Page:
Post-pandemic, home-based cancer care faces challenges


When COVID-19 hit the United States in early 2020, radiation oncologist Dr. Justin Bekelman was ready for the challenge.

The director and team of clinicians at the Penn Center for Cancer Treatment Innovation in Philadelphia already had plans to launch the center’s home cancer treatment program. Within six weeks of its February 2020 launch, the program was able to treat 39 of her patients at home, with more than 300 available.

“When the pandemic peaked in the summer, this was one of the key avenues for people with breast cancer, prostate cancer, lung cancer and lymphoma to get treatment,” said Bekerman.

Today, Penn Medicine treats approximately 3,000 patients through programs with 30 different cancer treatments, including chemotherapy and immunotherapy. The health system treats approximately 19,000 cancer patients annually.

Pen Medicine isn’t the only company embracing at-home cancer care. In the past three years, several other health systems, including Jefferson Health in Philadelphia and Fairview Health in Minneapolis, Minnesota, have begun home care for cancer patients.

Cancer care is big business, and delivering that care at home is not a new idea. It’s estimated that 5% to 10% of his oncology drugs are administered at home worldwide, but the practice has been slow to catch on in the United States.

About 1.8 million Americans are diagnosed with the disease each year. Cancer will cost $209 billion in 2020, making it the fourth most expensive disease, according to the National Cancer Institute. Intravenous administration of chemotherapy and immunotherapy drugs at home could free up space in hospitals and outpatient facilities and save costs for the healthcare system.

Treating cancer patients at home is more convenient and less stressful, especially for patients who have to travel to remote facilities. Fairview Health treats cancer patients up to 90 miles from Minneapolis. About 380 of the 2,500 home IV patients are being treated for cancer.

Brett Benfield, director of home infusions at Fairview, said many patients with brain tumors benefit particularly from home visits because they have difficulty traveling for treatment.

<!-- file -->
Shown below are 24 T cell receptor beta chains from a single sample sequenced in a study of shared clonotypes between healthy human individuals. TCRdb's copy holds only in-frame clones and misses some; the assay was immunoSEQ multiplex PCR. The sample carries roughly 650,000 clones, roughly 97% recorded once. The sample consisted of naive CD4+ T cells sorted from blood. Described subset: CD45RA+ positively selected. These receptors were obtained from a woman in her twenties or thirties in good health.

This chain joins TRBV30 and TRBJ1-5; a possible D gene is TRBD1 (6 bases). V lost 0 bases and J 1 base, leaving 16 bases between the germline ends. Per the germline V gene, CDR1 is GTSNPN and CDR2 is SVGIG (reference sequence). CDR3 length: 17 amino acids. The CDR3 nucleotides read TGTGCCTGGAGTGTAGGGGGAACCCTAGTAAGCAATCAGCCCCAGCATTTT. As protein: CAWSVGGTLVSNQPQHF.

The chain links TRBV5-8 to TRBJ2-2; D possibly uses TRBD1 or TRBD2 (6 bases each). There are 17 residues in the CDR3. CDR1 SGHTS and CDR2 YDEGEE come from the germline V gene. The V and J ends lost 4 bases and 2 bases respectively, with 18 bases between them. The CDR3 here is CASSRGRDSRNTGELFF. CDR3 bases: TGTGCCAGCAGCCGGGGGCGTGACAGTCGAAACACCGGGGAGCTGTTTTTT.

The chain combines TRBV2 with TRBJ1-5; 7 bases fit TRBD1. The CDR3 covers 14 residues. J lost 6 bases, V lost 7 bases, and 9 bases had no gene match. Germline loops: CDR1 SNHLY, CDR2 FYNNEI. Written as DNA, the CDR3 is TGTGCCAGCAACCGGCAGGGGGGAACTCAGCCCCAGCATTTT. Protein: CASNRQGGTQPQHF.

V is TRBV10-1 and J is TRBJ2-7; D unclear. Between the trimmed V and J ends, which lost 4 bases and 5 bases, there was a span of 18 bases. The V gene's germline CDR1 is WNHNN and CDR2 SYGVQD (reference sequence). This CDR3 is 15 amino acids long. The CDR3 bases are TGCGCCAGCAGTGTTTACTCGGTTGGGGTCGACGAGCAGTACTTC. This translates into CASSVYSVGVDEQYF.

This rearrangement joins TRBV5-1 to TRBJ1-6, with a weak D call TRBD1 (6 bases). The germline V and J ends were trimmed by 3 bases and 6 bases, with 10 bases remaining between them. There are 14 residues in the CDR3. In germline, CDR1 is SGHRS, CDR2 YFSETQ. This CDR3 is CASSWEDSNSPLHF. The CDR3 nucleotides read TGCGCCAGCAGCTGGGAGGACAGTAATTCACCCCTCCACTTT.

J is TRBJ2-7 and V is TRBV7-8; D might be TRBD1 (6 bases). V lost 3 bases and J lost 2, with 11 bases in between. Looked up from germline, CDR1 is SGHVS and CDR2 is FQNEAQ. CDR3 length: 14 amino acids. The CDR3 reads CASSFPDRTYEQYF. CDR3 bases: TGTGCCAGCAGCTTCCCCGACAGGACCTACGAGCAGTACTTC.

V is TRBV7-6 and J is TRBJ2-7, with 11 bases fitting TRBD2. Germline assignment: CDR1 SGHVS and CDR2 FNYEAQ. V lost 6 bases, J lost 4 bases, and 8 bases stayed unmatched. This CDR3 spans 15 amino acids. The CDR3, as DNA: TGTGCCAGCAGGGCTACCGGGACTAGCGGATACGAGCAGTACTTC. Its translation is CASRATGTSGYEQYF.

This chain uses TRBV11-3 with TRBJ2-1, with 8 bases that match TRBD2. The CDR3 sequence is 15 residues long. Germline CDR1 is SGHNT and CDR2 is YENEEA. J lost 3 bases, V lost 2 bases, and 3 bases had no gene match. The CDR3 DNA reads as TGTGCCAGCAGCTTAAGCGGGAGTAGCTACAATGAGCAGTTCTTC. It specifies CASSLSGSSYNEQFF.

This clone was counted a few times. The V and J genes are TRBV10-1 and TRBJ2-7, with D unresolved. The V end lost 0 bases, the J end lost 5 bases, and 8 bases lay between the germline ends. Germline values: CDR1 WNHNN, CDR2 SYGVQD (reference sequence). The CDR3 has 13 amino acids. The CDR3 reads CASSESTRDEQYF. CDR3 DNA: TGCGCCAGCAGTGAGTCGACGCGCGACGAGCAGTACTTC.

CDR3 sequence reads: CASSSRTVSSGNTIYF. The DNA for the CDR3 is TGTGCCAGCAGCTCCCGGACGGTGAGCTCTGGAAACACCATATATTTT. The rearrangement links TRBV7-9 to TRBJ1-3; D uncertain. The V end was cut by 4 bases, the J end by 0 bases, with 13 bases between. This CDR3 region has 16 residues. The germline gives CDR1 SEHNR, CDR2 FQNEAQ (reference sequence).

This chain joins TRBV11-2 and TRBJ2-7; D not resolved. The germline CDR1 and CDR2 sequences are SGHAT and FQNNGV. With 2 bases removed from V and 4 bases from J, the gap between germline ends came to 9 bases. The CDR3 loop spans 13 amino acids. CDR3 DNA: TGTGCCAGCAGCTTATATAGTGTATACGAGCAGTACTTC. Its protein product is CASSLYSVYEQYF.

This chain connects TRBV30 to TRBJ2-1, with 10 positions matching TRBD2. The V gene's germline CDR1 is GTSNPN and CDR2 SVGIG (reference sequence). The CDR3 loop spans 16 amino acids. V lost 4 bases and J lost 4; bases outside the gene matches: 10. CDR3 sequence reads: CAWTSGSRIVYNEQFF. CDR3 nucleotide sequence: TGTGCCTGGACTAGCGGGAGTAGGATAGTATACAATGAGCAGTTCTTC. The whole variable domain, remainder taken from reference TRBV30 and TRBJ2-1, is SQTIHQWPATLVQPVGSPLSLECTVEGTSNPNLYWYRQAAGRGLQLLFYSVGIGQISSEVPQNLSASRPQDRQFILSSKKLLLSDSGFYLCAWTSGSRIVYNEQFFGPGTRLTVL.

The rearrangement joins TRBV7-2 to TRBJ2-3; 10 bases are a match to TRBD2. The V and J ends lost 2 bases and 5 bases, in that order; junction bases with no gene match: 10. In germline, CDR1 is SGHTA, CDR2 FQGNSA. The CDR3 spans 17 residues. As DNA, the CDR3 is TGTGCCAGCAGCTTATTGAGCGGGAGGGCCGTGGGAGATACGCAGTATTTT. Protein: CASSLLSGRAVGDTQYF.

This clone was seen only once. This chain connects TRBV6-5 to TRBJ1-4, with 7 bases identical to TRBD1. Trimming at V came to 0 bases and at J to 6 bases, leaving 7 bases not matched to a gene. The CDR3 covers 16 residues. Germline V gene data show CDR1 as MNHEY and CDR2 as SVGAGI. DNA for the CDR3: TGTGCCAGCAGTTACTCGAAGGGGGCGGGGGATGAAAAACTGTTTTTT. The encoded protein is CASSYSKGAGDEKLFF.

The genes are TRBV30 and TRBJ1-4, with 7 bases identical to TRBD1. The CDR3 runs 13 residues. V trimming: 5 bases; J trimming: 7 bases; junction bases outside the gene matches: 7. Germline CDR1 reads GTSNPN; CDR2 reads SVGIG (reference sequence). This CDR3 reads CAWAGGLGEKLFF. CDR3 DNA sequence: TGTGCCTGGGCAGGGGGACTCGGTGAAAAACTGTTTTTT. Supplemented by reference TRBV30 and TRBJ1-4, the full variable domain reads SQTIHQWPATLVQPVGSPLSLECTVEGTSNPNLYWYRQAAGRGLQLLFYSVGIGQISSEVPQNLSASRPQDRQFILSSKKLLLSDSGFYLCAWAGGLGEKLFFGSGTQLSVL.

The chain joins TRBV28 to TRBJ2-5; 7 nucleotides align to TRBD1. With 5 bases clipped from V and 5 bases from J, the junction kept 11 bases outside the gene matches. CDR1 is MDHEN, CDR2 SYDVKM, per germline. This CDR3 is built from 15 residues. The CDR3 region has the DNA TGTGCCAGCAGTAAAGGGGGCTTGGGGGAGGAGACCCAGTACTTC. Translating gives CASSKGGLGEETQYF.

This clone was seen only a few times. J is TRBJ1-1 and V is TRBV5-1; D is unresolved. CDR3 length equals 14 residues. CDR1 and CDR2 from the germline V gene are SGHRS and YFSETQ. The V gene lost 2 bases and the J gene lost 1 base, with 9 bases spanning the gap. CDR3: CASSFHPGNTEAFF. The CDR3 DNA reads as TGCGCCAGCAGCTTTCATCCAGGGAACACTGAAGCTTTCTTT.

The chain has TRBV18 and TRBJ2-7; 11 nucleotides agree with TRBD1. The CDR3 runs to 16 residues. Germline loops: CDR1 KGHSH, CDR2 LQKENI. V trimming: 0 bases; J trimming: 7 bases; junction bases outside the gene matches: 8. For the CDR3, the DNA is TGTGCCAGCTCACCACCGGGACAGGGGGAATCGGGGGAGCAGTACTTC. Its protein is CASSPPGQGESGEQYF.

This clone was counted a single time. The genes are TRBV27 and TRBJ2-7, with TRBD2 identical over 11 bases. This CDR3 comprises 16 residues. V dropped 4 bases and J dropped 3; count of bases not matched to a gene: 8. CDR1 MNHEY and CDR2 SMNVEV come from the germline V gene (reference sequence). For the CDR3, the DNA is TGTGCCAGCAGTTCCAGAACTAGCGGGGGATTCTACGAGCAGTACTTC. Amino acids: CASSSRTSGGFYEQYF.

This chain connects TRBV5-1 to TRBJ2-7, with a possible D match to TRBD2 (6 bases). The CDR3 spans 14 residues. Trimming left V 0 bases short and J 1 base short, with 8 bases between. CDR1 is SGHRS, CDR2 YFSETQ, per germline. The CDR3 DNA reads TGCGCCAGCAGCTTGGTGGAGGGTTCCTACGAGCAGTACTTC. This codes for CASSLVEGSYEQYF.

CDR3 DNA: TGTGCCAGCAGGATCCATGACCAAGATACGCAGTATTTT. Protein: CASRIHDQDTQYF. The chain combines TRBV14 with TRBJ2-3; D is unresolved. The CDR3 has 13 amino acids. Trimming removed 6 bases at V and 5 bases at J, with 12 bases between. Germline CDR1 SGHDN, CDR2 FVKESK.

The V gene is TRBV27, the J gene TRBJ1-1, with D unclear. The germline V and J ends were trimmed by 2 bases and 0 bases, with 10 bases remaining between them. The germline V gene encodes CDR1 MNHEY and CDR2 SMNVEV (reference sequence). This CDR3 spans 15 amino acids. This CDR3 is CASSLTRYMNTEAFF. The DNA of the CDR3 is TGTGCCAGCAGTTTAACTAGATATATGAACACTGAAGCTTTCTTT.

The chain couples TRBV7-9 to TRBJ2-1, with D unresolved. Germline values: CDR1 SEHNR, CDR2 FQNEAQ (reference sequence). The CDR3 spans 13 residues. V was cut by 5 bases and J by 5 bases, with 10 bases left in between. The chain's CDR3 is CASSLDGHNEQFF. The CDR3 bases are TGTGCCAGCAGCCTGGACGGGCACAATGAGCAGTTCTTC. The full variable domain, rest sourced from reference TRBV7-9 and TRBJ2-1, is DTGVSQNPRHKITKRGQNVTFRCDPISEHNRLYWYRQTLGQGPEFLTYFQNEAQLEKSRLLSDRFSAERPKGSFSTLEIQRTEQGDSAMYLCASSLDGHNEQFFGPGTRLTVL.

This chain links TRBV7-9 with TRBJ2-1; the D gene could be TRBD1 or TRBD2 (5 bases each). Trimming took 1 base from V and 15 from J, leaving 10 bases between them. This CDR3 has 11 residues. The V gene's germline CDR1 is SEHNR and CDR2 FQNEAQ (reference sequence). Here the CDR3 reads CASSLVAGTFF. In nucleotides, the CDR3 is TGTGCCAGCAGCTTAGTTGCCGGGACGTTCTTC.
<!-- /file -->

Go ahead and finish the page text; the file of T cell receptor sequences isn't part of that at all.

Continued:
Despite these benefits, a white paper published Wednesday by the American Cancer Society outlines the many challenges of bringing oncology treatments more broadly into the home, including safety concerns, economics and patient acceptance. bottom.

For treatments that can be safely transported, stored, and delivered at home, an IV nurse travels to the patient’s home to administer the treatment. The nurse remains at home during the dosing period, but the patient may experience side effects after the clinician leaves. Patients receiving on-site care often remain on-site for up to 1 hour for observation.

Dr. Arif Kamal, chief patient officer of the Cancer Society, said that at home, “you’re going to be the eyes and ears for patients and caregivers, letting them know what to do.”

Health care providers say that while economic reasons drive home care, it can also get in the way. Many private health insurance companies will pay for home treatment, but may offer less reimbursement. Large providers such as Penn Medicine can make up the shortfall by making more beds available for other patients. Low reimbursement can be a financial challenge for small oncology clinics that rely heavily on revenue from facility-based treatments.

Health care providers and the American Association of Oncologists argue that Medicare is an even bigger problem. More than half of patients diagnosed with cancer he is over 65 years old. Medicare Part D covers some of the cost of home infusions, but not all. This means that patients who want home care will have to pay some out-of-pocket costs.

Not only does this discourage many patients from receiving care at home, it can also contribute to healthcare disparities.

Oncologist Dr. Jyoti Patel, editor of the website Cancer.net, said, “The practice of treatment at home worries us.” “This means that the rich can afford treatment at home, but the poor cannot afford it.”

Still, Patel said this home will be part of the future of cancer care once reimbursement issues are resolved and Medicare more fully embraces value-based care.

A new generation of providers is entering the market. Based in Nashville, Tennessee, Reimagine Care was founded early last year with his $25 million in funding from six investors. The company has partnered with the University of Colorado in Denver and the Center for Cancer and Blood Disorders in Dallas to provide in-home services for cancer patients, including remote patient monitoring, hydration and testing services. Devin Carty, co-founder and CEO of Reimagine Care, said the company wants to bring some infusions into the home.

Correction: An earlier version of this article stated that the hospital treats approximately 380 of its 2,500 patients at home.



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